Photo: Dante de Magistris before the Planning Board.
Everything appeared to be going swimmingly for the local team seeking to open a new restaurant in the former Macy’s building in Belmont Center.
The site review application before the Planning Board which met on Monday, June 10 at the Beech Street Center couldn’t have come with a better pedigree. The de Magistris brothers (“We all grow up in Belmont,” said one brother at the introductions) who run the prestigious award-winning il Casale restaurant at 50 Leonard St. are seeking to open a second Belmont location, a new dining experience for residents to experience.
Likely dubbed Roast 75 (as in 75 Leonard St. the street address), the new site would be a “new warm, inviting neighborhood restaurant,” according to Dante de Magistris, the chef, and co-owner of il Casale, speaking for the family. The eatery would incorporate an inexpensive, farm-to-table concept “that you can go to every day,” he said.
The “front” door would be the back entrance facing the two parking lots along Claflin Street. ‘It’s a nice beautiful spot there,” said de Magistris.
Architect Neli Ialamov of South End-based McMahon Architects said little would be done to the brick exterior. The interior would consist of a lower basement storage area and a main floor dining area with an open “show” kitchen so diners can see the cooks in action.
But for the Planning Board, it wasn’t what the customers would be ordering that interested them; rather where those patrons would park their cars that held their interest.
Len Simons, an attorney for landlord Locatelli Properties assisting the de Magistris family with its application, told the board it would be seeking relief from the town’s zoning bylaw requirement of supplying one parking space for every two seats in the restaurant. With the new site set to hold 133 seats, the de Magistris family will need to provide 67 spaces.
That would be an issue as the landlord’s parking lot located adjacent to the operation only has 61 spaces total which needs to supply existing retail and restaurants.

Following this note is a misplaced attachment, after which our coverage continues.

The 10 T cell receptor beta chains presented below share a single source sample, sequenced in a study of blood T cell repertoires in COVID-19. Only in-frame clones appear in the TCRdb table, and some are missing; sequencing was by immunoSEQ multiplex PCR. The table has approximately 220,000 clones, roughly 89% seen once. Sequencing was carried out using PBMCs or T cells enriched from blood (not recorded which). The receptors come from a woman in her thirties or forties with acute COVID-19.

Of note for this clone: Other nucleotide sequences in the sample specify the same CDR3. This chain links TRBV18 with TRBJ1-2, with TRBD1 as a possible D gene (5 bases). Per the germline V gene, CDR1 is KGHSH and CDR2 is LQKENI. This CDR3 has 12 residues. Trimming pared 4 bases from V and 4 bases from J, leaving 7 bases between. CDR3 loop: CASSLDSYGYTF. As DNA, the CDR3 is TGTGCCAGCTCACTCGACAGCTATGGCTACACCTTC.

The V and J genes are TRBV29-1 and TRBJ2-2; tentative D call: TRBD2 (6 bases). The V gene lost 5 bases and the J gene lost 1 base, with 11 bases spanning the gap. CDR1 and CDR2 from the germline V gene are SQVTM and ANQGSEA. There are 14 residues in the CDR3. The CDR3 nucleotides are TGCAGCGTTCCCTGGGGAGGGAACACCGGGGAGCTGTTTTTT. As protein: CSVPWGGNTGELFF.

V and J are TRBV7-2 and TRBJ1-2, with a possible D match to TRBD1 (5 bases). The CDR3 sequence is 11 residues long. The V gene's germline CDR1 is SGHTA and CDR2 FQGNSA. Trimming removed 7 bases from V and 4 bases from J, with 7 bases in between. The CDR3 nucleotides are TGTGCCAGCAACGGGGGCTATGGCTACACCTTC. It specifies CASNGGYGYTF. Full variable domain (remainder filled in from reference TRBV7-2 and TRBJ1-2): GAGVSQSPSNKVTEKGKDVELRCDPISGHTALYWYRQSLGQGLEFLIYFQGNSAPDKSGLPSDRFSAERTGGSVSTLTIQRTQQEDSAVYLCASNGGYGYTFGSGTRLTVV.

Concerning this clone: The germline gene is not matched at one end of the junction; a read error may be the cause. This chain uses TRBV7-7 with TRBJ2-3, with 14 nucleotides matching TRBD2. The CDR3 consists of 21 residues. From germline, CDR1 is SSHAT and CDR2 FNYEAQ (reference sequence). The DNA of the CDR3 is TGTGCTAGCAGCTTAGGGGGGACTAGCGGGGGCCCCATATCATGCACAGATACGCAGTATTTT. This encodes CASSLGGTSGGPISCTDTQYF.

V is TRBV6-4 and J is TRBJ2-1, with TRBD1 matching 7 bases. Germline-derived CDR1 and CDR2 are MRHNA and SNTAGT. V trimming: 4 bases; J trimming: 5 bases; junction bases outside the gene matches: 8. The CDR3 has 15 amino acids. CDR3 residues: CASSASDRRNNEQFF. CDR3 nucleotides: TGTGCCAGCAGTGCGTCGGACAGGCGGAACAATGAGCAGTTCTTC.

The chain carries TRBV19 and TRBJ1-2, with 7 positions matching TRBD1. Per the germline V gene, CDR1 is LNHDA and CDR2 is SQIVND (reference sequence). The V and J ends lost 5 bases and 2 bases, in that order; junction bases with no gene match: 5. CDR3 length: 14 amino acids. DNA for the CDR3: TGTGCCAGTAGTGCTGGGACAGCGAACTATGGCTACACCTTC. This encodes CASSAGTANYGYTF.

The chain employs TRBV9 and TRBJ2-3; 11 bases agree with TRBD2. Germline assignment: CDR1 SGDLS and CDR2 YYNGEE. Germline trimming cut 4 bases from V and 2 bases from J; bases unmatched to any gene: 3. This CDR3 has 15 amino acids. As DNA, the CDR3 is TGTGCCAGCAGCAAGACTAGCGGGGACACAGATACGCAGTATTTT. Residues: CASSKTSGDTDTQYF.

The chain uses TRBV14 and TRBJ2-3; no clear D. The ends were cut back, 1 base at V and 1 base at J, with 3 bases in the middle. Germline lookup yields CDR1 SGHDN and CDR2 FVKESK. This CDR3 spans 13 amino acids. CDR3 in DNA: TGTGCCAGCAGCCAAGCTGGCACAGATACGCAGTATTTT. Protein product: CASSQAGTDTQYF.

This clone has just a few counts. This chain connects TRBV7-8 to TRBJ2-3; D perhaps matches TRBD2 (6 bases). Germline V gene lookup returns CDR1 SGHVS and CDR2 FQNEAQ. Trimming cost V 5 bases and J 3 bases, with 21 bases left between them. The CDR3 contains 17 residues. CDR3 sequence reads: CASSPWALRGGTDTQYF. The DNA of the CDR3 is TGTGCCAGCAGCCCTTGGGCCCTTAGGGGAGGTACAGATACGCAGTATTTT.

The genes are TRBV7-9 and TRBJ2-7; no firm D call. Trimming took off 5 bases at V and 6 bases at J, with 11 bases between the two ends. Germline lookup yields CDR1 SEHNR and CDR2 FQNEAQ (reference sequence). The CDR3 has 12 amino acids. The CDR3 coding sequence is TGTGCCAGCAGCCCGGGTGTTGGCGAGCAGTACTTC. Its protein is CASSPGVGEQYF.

In the family and Simons’ view, the restaurant could get by with 54 dedicated spaces in which several spots would be daytime permitted commuter parking in the nearby lot behind the Leonard Street fire station and the municipal location.
With a total of 382 parking spaces in lots and on the street in Belmont Center,”[t]he thought is that there should be enough parking to satisfy the requirements of the zoning bylaw albeit not on the same lot as the restaurant,” said Simons.
Simons also said 70 percent of the expected 25 employees would take mass transit to work and since a growing number of diners are arriving via ride-hailing companies such as Lyft and Uber, the actual number of spots the restaurant would need will be reduced even further.
But as Board Chair Elizabeth Allison noted, “the numbers [of space] are not the problem.” While not disputing the data presented to the board, Allison wanted to see “firmer” facts on the number of restaurant seats and parking spaces in lots and on the street in the Center in chart form rather than just off the top-of-the-head figures. She also said the board would be reviewing past actions on relaxing the parking bylaw for restaurants to be “consistent” if it would grant relief.
And while the board wishes to be “business friendly,” Allison said it also wanted to “be friendly to all business” in the center, not crowding out one set of retailers for another.
But it was when they realized that the board was not going to vote on the application Monday – scheduling a return visit of the application on Aug. 1 – that the faces of the de Magistris brothers took a distinctly anxious turn. And little wonder as it was revealed the board’s three-week delay on a possible vote was putting the il Casale team “between a rock and a hard place,” according to Simons.
Apparently, the de Magistris’ are “on the cusp of obtaining a liquor license” from the Board of Selectmen, said Simons, which, in turn, will allow them to finalize a financing package needed to begin construction on a space they are paying rent.
“At the risk of seeming aggressive,” Simons asked if approval of the site review application could be granted at present with conditions attached. But Allison nixed the suggestion, and Aug 1 would be the next time the team can plead its case to the board.
After spending 10 minutes discussing strategy with Simons in the Beech Street Center’s parking lot, Dante de Magistris summed up the board’s decision with a shrug of the shoulders.
“It’s an ongoing process. It’s a beautiful process,” he said without a bit of cynicism in his voice.